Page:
There are some moments and memories that we never forget.
One such memory is when I first met Bill Self in 1981 at a banquet on the campus of Samford University. I was energized by Bill’s after-dinner speech.
He quickly became one of my favorite preachers, not just because he was a captivating and motivating speaker, but because he had a contagious love for the local church.
As the years unfolded, Bill became not only my colleague, but also a friend and a strategic encourager.
We were blessed to have Bill and his wife, Carolyn, spend a weekend with us in Pensacola in May 2014.
For many years, Bill had been a close friend with our iconic pastor emeritus, Jim Pleitz. And Bill had served as the guest “evangelist” for a series of memorable revival services at First Baptist Pensacola during the 1970s.
So, Bill’s visit to Pensacola to be our guest for Heritage Day was filled with visits, stories and reunions.
On Saturday evening, my wife, Amanda, and I took Bill and Carolyn to Peg Leg Pete’s, our favorite seafood restaurant on the beach.
We laughed and reminisced, but mostly we talked about the future of the local church.
We discussed the many ways the church is in a season of challenging transition.
While some pundits are prepared to offer a eulogy over the local church, Bill believed that if we seize the opportunity to dialogue poetically and prophetically with our culture, rather than launching hostile verbal missiles at our culture, this could be the church’s finest hour.
From among his many excellent sermons, such as “King for a Day,” “Swimming to the Deep End of the Pool” and “What Do You Want with Me, Jesus?” I am glad that Bill chose to preach the sermon, “The Church Is Worth the Effort,” for our congregation, a message that continues to be timely and relevant.
Little did we know that our visit with Bill in Pensacola would be our last visit with him this side of heaven. Bill died on Jan. 9, 2016, from complications with ALS.
So, in memory of Bill, each year around this time I give thanks for Bill’s impact on my life and ministry, and I review my notes from his last sermon in Pensacola – a sermon that every pastor and church member needs to internalize as we remind ourselves that the most influential days of the local church can be ahead of us and not behind us.
“I still love the church. I love the church universal, as well as the church local (red brick, white-columned with deacons smoking in the parking lot). With all of its dysfunction and flesh marks, with all of its confusion and humanity, it is still the best thing God has going for Him in this world. We do have a treasure in earthen vessels,” Bill proclaimed that Sunday morning.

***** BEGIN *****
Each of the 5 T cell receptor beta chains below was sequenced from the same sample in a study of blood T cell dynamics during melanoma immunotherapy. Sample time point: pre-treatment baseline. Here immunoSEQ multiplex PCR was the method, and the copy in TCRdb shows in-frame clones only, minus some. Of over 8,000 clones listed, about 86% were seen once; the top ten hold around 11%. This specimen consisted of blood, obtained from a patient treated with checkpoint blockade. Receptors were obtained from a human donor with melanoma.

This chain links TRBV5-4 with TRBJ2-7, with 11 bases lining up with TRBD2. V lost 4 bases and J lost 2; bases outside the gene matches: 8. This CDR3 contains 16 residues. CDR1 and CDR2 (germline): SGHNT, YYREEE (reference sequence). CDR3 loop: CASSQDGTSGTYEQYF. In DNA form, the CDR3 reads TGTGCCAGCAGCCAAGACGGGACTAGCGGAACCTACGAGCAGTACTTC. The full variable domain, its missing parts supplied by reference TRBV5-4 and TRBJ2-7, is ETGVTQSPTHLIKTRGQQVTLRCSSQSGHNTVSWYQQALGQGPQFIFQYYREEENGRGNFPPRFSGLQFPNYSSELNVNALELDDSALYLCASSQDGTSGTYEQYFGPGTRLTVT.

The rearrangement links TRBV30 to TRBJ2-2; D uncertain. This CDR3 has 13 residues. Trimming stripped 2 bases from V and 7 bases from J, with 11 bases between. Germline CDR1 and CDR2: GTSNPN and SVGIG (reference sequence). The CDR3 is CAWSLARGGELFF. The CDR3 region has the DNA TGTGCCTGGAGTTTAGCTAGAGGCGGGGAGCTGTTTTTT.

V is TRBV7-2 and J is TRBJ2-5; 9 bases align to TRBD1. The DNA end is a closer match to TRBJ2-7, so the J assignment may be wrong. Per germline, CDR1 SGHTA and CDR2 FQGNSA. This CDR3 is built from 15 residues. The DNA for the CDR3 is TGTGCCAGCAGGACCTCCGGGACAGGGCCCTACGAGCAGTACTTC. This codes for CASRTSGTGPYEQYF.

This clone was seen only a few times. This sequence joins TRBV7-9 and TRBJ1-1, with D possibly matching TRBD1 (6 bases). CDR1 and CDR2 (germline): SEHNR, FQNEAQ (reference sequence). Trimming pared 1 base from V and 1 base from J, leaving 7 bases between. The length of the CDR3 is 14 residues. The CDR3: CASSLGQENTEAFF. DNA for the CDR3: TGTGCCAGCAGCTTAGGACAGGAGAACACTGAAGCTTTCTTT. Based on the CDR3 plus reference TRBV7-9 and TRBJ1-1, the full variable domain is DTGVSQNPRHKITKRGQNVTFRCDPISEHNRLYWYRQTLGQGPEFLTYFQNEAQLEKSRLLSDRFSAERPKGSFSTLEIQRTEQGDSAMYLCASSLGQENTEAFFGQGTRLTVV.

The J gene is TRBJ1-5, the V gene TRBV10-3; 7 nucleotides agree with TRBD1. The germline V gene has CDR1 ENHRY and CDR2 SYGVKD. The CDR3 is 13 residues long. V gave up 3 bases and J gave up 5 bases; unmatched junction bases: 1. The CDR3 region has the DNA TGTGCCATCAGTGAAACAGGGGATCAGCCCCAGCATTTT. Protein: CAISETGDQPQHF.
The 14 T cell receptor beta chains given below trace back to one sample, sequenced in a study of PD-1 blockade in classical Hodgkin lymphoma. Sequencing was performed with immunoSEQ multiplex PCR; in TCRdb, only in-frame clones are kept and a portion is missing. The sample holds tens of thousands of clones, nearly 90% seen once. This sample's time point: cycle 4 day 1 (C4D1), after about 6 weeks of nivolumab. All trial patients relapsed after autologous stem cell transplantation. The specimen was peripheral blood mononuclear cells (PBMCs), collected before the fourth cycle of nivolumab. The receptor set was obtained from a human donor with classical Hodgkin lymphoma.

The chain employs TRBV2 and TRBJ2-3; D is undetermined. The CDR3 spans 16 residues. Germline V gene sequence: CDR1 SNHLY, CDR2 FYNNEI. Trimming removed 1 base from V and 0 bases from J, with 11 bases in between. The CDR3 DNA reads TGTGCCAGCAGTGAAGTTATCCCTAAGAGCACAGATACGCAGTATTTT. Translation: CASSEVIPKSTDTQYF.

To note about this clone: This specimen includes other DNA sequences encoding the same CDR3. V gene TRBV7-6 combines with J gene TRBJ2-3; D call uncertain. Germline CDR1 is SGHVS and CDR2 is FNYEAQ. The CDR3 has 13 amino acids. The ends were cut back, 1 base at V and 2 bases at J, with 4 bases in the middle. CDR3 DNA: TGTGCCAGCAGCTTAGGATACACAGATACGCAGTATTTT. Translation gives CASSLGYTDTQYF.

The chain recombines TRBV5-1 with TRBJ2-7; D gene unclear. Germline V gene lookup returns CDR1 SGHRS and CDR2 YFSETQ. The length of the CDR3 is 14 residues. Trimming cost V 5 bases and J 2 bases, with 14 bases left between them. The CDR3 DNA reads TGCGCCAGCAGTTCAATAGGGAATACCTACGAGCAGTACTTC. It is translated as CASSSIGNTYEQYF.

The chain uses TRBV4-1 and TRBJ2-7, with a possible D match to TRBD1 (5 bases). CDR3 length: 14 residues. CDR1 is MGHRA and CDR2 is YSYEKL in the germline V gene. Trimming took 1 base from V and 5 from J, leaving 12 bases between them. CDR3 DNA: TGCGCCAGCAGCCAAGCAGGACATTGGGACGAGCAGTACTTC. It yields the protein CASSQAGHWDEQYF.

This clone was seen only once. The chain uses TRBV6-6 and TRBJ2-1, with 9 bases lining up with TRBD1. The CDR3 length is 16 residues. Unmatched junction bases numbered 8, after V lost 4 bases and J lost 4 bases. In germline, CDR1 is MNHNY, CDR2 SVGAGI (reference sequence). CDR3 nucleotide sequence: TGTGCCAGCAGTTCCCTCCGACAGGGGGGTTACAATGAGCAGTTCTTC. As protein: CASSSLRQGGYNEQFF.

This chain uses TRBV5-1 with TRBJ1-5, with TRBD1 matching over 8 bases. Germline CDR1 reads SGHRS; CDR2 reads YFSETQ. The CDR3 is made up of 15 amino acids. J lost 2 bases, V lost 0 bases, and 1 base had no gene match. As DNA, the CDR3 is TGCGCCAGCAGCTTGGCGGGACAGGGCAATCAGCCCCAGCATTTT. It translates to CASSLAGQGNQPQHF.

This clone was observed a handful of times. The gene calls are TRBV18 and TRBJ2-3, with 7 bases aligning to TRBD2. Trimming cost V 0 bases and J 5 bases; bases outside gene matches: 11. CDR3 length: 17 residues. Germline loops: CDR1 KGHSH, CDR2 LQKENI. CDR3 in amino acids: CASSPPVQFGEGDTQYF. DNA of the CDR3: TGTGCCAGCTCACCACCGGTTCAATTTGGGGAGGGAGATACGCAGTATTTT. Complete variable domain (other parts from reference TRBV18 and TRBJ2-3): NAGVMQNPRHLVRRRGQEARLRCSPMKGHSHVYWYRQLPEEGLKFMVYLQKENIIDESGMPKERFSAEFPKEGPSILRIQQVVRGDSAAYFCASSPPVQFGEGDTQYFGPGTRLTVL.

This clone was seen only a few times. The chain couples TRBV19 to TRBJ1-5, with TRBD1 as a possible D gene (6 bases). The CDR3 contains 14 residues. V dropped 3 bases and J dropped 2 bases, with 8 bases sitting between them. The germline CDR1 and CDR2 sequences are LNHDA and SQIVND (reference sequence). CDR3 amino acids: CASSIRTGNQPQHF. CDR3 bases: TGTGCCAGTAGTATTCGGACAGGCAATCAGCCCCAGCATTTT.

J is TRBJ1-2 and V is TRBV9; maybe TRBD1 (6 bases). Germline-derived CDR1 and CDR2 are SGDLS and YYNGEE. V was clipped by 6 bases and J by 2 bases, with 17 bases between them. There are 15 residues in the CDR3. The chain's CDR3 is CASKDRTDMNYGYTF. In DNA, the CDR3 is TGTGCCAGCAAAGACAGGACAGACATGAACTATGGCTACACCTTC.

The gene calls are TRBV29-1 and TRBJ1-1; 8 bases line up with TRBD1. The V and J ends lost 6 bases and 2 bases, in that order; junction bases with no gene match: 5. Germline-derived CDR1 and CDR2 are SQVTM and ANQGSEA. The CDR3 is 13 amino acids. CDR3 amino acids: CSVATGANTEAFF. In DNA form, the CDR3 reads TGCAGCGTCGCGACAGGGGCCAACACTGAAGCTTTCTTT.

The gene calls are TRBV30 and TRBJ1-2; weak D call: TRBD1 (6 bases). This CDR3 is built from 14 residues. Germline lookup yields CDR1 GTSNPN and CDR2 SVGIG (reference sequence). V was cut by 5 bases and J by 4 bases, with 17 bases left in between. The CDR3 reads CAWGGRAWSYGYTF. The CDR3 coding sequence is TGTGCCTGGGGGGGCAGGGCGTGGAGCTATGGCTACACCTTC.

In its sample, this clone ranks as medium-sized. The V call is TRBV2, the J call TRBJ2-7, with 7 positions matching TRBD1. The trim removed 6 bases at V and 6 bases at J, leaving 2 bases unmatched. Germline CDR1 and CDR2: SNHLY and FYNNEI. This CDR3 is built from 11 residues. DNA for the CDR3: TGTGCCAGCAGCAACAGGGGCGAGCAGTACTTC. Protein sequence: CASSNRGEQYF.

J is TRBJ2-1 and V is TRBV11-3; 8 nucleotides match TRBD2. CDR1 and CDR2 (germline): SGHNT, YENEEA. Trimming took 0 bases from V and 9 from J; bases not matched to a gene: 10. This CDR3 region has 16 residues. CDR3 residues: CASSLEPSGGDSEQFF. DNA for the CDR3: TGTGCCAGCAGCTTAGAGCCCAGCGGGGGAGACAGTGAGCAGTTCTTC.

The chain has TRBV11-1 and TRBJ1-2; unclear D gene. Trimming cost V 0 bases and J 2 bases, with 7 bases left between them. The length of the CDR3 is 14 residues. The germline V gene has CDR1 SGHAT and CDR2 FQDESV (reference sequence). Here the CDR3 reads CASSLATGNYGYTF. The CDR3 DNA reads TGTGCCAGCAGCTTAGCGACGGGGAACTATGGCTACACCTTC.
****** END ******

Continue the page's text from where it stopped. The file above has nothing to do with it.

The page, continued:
“The church is a solid oak tree, not a fragile tea cup. It has withstood Roman imperialism, Jewish legalism, pagan optimism, medieval institutionalism, the excesses of the reformers, wars and rumors of wars, a youth quake, modern skepticism, southern provincialism, resurgent fundamentalism, and heresies in each generation that seem never to die. It can withstand anything our generation can throw at it,” he said.
“It has been victimized by unprepared and selfish clergy, tone-deaf musicians, manipulative members, argumentative deacons, demanding denominations, unloving reformers and greedy politicians,” Bill continued. “Still it continues to provide love, affirmation and community to the fallen in the face of alienation.”
He concluded, “The church is worth the effort.”
Preach on, Brother Bill. Preach on.
Barry Howard serves as a leadership coach with the Center for Healthy Churches and a pastoral counselor with the Faith and Hope Center. He is a member of the Baptist Center for Ethics board of directors and recently retired as the pastor of First Baptist Church of Pensacola, Florida. A version of this article first appeared on his blog, Barry’s Notes, and is used with permission. You can follow him on Twitter @BarrysNotes.
Pastor at the Wieuca Road Baptist Church in Atlanta. He also serves as a leadership coach and columnist for the Center for Healthy Churches. He and his wife, Amanda, live in Brookhaven, Georgia.